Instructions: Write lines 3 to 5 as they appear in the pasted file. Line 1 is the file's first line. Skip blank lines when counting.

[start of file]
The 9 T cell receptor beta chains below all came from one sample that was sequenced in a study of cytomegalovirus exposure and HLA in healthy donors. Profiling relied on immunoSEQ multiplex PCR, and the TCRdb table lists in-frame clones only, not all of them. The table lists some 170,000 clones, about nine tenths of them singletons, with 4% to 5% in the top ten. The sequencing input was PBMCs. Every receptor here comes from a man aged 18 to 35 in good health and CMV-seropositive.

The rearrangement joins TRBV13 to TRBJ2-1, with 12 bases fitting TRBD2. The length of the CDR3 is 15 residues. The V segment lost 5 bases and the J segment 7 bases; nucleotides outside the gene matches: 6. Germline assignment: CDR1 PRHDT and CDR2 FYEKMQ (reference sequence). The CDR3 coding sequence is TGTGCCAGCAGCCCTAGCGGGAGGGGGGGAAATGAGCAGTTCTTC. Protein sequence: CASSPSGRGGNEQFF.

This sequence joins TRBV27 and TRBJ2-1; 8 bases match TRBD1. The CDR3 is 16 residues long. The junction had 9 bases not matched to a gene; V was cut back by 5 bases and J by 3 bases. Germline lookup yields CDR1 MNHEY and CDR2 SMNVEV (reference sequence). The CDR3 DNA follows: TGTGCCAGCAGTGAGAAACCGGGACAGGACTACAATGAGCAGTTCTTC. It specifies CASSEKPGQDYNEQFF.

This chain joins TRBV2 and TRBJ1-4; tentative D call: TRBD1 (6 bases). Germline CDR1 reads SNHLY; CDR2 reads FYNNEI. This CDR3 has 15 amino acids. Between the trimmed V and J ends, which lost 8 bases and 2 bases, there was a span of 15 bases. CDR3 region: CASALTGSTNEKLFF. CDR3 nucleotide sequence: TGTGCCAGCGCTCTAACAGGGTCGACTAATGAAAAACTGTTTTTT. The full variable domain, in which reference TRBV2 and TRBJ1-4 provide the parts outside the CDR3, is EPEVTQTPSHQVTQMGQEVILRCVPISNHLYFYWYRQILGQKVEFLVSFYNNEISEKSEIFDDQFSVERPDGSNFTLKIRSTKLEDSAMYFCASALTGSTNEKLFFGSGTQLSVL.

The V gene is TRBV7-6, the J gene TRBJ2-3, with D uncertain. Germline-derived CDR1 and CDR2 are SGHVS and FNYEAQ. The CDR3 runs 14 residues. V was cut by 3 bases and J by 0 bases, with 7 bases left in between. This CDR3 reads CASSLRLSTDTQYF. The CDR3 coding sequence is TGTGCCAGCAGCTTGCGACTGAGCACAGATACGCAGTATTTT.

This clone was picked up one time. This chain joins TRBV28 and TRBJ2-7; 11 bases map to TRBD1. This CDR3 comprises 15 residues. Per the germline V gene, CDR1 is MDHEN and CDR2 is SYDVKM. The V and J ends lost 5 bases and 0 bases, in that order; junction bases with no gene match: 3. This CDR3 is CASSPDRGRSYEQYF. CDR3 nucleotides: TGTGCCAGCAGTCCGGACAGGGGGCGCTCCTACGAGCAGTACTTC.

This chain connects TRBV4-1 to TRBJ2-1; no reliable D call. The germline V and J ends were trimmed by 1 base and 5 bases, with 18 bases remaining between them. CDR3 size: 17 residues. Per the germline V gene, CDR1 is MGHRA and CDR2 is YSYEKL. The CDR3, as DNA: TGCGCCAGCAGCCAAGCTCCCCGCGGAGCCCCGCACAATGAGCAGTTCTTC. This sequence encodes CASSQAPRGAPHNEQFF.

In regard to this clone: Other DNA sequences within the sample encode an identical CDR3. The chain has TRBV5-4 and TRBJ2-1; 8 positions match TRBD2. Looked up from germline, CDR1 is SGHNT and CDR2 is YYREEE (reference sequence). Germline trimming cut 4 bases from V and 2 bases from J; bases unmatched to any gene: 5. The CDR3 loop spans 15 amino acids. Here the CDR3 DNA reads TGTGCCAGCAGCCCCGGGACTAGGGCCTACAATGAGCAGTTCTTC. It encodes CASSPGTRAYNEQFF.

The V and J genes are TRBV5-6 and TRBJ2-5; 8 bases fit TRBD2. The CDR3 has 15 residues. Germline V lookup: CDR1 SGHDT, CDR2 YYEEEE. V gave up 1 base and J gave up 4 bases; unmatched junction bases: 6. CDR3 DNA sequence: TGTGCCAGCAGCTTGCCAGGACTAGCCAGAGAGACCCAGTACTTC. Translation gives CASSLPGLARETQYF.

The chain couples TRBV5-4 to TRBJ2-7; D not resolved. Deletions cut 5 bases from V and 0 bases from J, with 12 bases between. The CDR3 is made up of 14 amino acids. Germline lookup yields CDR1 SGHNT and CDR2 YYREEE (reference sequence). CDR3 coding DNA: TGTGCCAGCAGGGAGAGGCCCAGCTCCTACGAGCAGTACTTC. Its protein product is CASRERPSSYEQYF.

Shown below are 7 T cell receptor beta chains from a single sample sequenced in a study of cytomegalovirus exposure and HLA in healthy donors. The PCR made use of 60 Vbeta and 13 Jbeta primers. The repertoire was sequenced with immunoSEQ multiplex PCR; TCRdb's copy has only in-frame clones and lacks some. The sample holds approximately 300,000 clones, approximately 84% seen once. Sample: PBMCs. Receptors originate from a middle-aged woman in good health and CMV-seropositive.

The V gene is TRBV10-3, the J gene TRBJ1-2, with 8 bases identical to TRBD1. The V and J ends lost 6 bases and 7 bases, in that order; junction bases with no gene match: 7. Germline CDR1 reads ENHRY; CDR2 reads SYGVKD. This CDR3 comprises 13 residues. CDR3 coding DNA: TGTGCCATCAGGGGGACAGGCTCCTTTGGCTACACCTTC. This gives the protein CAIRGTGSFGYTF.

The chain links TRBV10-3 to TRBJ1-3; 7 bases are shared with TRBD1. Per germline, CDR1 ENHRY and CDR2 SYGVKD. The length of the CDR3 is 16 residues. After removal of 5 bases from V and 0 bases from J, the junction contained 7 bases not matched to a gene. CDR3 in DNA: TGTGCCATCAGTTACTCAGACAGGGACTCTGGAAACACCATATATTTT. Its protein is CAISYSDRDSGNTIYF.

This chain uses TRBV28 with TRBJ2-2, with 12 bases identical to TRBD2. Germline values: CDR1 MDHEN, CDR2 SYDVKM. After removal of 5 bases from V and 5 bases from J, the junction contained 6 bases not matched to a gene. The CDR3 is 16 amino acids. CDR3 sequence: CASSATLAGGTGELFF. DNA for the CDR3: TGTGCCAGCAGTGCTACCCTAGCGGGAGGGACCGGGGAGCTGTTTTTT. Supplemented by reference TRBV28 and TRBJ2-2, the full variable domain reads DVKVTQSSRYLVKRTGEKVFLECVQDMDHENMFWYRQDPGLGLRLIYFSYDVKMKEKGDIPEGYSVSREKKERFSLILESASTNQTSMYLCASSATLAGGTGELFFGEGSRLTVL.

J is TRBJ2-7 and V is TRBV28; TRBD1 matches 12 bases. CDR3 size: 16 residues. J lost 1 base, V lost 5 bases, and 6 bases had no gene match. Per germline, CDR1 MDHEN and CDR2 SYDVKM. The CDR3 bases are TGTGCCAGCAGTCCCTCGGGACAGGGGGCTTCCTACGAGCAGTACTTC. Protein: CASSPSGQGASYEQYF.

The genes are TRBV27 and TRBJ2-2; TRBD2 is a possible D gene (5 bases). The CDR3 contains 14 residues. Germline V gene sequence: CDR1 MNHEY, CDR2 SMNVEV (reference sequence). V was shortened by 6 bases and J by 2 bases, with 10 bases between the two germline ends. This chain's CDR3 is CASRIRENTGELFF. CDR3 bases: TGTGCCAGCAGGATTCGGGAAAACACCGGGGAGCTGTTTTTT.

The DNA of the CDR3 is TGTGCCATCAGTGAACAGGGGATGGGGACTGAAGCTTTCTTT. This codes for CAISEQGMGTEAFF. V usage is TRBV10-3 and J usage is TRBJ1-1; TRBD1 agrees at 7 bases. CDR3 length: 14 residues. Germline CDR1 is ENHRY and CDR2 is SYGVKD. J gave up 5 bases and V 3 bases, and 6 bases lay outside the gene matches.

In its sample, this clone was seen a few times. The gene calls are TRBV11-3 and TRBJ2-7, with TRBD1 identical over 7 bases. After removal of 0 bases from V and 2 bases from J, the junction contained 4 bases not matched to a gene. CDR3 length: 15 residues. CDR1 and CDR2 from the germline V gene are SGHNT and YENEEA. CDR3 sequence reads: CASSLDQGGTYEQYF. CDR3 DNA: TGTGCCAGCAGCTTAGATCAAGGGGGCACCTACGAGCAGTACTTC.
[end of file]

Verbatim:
This sequence joins TRBV27 and TRBJ2-1; 8 bases match TRBD1. The CDR3 is 16 residues long. The junction had 9 bases not matched to a gene; V was cut back by 5 bases and J by 3 bases. Germline lookup yields CDR1 MNHEY and CDR2 SMNVEV (reference sequence). The CDR3 DNA follows: TGTGCCAGCAGTGAGAAACCGGGACAGGACTACAATGAGCAGTTCTTC. It specifies CASSEKPGQDYNEQFF.

This chain joins TRBV2 and TRBJ1-4; tentative D call: TRBD1 (6 bases). Germline CDR1 reads SNHLY; CDR2 reads FYNNEI. This CDR3 has 15 amino acids. Between the trimmed V and J ends, which lost 8 bases and 2 bases, there was a span of 15 bases. CDR3 region: CASALTGSTNEKLFF. CDR3 nucleotide sequence: TGTGCCAGCGCTCTAACAGGGTCGACTAATGAAAAACTGTTTTTT. The full variable domain, in which reference TRBV2 and TRBJ1-4 provide the parts outside the CDR3, is EPEVTQTPSHQVTQMGQEVILRCVPISNHLYFYWYRQILGQKVEFLVSFYNNEISEKSEIFDDQFSVERPDGSNFTLKIRSTKLEDSAMYFCASALTGSTNEKLFFGSGTQLSVL.

The V gene is TRBV7-6, the J gene TRBJ2-3, with D uncertain. Germline-derived CDR1 and CDR2 are SGHVS and FNYEAQ. The CDR3 runs 14 residues. V was cut by 3 bases and J by 0 bases, with 7 bases left in between. This CDR3 reads CASSLRLSTDTQYF. The CDR3 coding sequence is TGTGCCAGCAGCTTGCGACTGAGCACAGATACGCAGTATTTT.